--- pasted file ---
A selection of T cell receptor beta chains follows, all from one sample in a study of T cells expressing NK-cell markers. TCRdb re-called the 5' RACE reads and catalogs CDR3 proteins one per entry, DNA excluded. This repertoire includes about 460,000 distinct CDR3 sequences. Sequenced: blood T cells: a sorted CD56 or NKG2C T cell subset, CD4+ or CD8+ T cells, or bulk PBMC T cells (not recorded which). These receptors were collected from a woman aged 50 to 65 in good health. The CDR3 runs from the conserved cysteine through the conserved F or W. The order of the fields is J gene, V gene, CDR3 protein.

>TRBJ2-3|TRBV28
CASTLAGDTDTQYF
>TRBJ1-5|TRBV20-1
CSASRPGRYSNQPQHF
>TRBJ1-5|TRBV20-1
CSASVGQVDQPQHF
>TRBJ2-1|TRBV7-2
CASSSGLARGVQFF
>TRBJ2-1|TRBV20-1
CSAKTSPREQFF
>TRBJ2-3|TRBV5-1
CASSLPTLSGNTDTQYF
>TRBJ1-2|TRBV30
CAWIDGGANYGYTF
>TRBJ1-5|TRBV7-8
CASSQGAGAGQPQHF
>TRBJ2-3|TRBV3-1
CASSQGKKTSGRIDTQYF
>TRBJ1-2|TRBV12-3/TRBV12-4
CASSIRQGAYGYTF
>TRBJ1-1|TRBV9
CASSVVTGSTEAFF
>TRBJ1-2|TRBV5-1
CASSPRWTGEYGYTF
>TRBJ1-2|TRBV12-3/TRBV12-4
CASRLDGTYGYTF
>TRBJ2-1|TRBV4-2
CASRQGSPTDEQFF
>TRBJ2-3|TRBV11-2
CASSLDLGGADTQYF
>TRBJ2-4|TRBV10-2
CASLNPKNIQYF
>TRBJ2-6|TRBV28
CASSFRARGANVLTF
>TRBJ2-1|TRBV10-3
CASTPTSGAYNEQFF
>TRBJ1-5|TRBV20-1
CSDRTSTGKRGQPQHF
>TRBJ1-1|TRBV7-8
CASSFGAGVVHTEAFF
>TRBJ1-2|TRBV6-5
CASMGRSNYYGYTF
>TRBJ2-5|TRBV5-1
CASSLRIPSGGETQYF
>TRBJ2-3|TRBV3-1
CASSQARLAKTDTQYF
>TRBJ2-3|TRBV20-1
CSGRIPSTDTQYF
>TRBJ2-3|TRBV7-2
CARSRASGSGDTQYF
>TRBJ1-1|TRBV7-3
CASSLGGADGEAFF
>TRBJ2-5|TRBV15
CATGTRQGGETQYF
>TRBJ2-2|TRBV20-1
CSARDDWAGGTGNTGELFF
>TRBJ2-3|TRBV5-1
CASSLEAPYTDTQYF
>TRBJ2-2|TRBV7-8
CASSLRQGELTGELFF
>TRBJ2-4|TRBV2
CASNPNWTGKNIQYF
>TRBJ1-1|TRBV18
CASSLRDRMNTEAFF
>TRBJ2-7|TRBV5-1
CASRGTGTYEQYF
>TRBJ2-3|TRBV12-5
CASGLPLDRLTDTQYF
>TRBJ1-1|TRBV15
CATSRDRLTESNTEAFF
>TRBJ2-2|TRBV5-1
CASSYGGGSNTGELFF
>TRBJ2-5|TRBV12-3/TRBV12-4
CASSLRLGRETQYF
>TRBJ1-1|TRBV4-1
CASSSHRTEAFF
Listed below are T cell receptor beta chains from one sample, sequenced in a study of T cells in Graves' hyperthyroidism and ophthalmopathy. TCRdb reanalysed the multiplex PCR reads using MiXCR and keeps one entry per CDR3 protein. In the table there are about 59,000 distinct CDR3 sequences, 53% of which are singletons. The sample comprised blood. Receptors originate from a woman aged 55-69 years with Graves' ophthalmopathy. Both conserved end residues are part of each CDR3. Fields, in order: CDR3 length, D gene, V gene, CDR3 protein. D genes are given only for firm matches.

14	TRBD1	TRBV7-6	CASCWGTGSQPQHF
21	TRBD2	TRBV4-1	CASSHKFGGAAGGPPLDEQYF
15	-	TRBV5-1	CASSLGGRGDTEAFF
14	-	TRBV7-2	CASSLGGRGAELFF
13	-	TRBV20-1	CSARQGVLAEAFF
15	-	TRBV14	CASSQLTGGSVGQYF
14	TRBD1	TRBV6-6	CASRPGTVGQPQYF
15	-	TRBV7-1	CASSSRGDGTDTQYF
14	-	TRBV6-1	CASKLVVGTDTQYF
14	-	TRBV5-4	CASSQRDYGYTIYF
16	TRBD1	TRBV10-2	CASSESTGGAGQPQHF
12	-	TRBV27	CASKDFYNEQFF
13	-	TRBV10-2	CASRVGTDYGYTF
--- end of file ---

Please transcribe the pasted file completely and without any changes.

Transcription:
A selection of T cell receptor beta chains follows, all from one sample in a study of T cells expressing NK-cell markers. TCRdb re-called the 5' RACE reads and catalogs CDR3 proteins one per entry, DNA excluded. This repertoire includes about 460,000 distinct CDR3 sequences. Sequenced: blood T cells: a sorted CD56 or NKG2C T cell subset, CD4+ or CD8+ T cells, or bulk PBMC T cells (not recorded which). These receptors were collected from a woman aged 50 to 65 in good health. The CDR3 runs from the conserved cysteine through the conserved F or W. The order of the fields is J gene, V gene, CDR3 protein.

>TRBJ2-3|TRBV28
CASTLAGDTDTQYF
>TRBJ1-5|TRBV20-1
CSASRPGRYSNQPQHF
>TRBJ1-5|TRBV20-1
CSASVGQVDQPQHF
>TRBJ2-1|TRBV7-2
CASSSGLARGVQFF
>TRBJ2-1|TRBV20-1
CSAKTSPREQFF
>TRBJ2-3|TRBV5-1
CASSLPTLSGNTDTQYF
>TRBJ1-2|TRBV30
CAWIDGGANYGYTF
>TRBJ1-5|TRBV7-8
CASSQGAGAGQPQHF
>TRBJ2-3|TRBV3-1
CASSQGKKTSGRIDTQYF
>TRBJ1-2|TRBV12-3/TRBV12-4
CASSIRQGAYGYTF
>TRBJ1-1|TRBV9
CASSVVTGSTEAFF
>TRBJ1-2|TRBV5-1
CASSPRWTGEYGYTF
>TRBJ1-2|TRBV12-3/TRBV12-4
CASRLDGTYGYTF
>TRBJ2-1|TRBV4-2
CASRQGSPTDEQFF
>TRBJ2-3|TRBV11-2
CASSLDLGGADTQYF
>TRBJ2-4|TRBV10-2
CASLNPKNIQYF
>TRBJ2-6|TRBV28
CASSFRARGANVLTF
>TRBJ2-1|TRBV10-3
CASTPTSGAYNEQFF
>TRBJ1-5|TRBV20-1
CSDRTSTGKRGQPQHF
>TRBJ1-1|TRBV7-8
CASSFGAGVVHTEAFF
>TRBJ1-2|TRBV6-5
CASMGRSNYYGYTF
>TRBJ2-5|TRBV5-1
CASSLRIPSGGETQYF
>TRBJ2-3|TRBV3-1
CASSQARLAKTDTQYF
>TRBJ2-3|TRBV20-1
CSGRIPSTDTQYF
>TRBJ2-3|TRBV7-2
CARSRASGSGDTQYF
>TRBJ1-1|TRBV7-3
CASSLGGADGEAFF
>TRBJ2-5|TRBV15
CATGTRQGGETQYF
>TRBJ2-2|TRBV20-1
CSARDDWAGGTGNTGELFF
>TRBJ2-3|TRBV5-1
CASSLEAPYTDTQYF
>TRBJ2-2|TRBV7-8
CASSLRQGELTGELFF
>TRBJ2-4|TRBV2
CASNPNWTGKNIQYF
>TRBJ1-1|TRBV18
CASSLRDRMNTEAFF
>TRBJ2-7|TRBV5-1
CASRGTGTYEQYF
>TRBJ2-3|TRBV12-5
CASGLPLDRLTDTQYF
>TRBJ1-1|TRBV15
CATSRDRLTESNTEAFF
>TRBJ2-2|TRBV5-1
CASSYGGGSNTGELFF
>TRBJ2-5|TRBV12-3/TRBV12-4
CASSLRLGRETQYF
>TRBJ1-1|TRBV4-1
CASSSHRTEAFF
Listed below are T cell receptor beta chains from one sample, sequenced in a study of T cells in Graves' hyperthyroidism and ophthalmopathy. TCRdb reanalysed the multiplex PCR reads using MiXCR and keeps one entry per CDR3 protein. In the table there are about 59,000 distinct CDR3 sequences, 53% of which are singletons. The sample comprised blood. Receptors originate from a woman aged 55-69 years with Graves' ophthalmopathy. Both conserved end residues are part of each CDR3. Fields, in order: CDR3 length, D gene, V gene, CDR3 protein. D genes are given only for firm matches.

14	TRBD1	TRBV7-6	CASCWGTGSQPQHF
21	TRBD2	TRBV4-1	CASSHKFGGAAGGPPLDEQYF
15	-	TRBV5-1	CASSLGGRGDTEAFF
14	-	TRBV7-2	CASSLGGRGAELFF
13	-	TRBV20-1	CSARQGVLAEAFF
15	-	TRBV14	CASSQLTGGSVGQYF
14	TRBD1	TRBV6-6	CASRPGTVGQPQYF
15	-	TRBV7-1	CASSSRGDGTDTQYF
14	-	TRBV6-1	CASKLVVGTDTQYF
14	-	TRBV5-4	CASSQRDYGYTIYF
16	TRBD1	TRBV10-2	CASSESTGGAGQPQHF
12	-	TRBV27	CASKDFYNEQFF
13	-	TRBV10-2	CASRVGTDYGYTF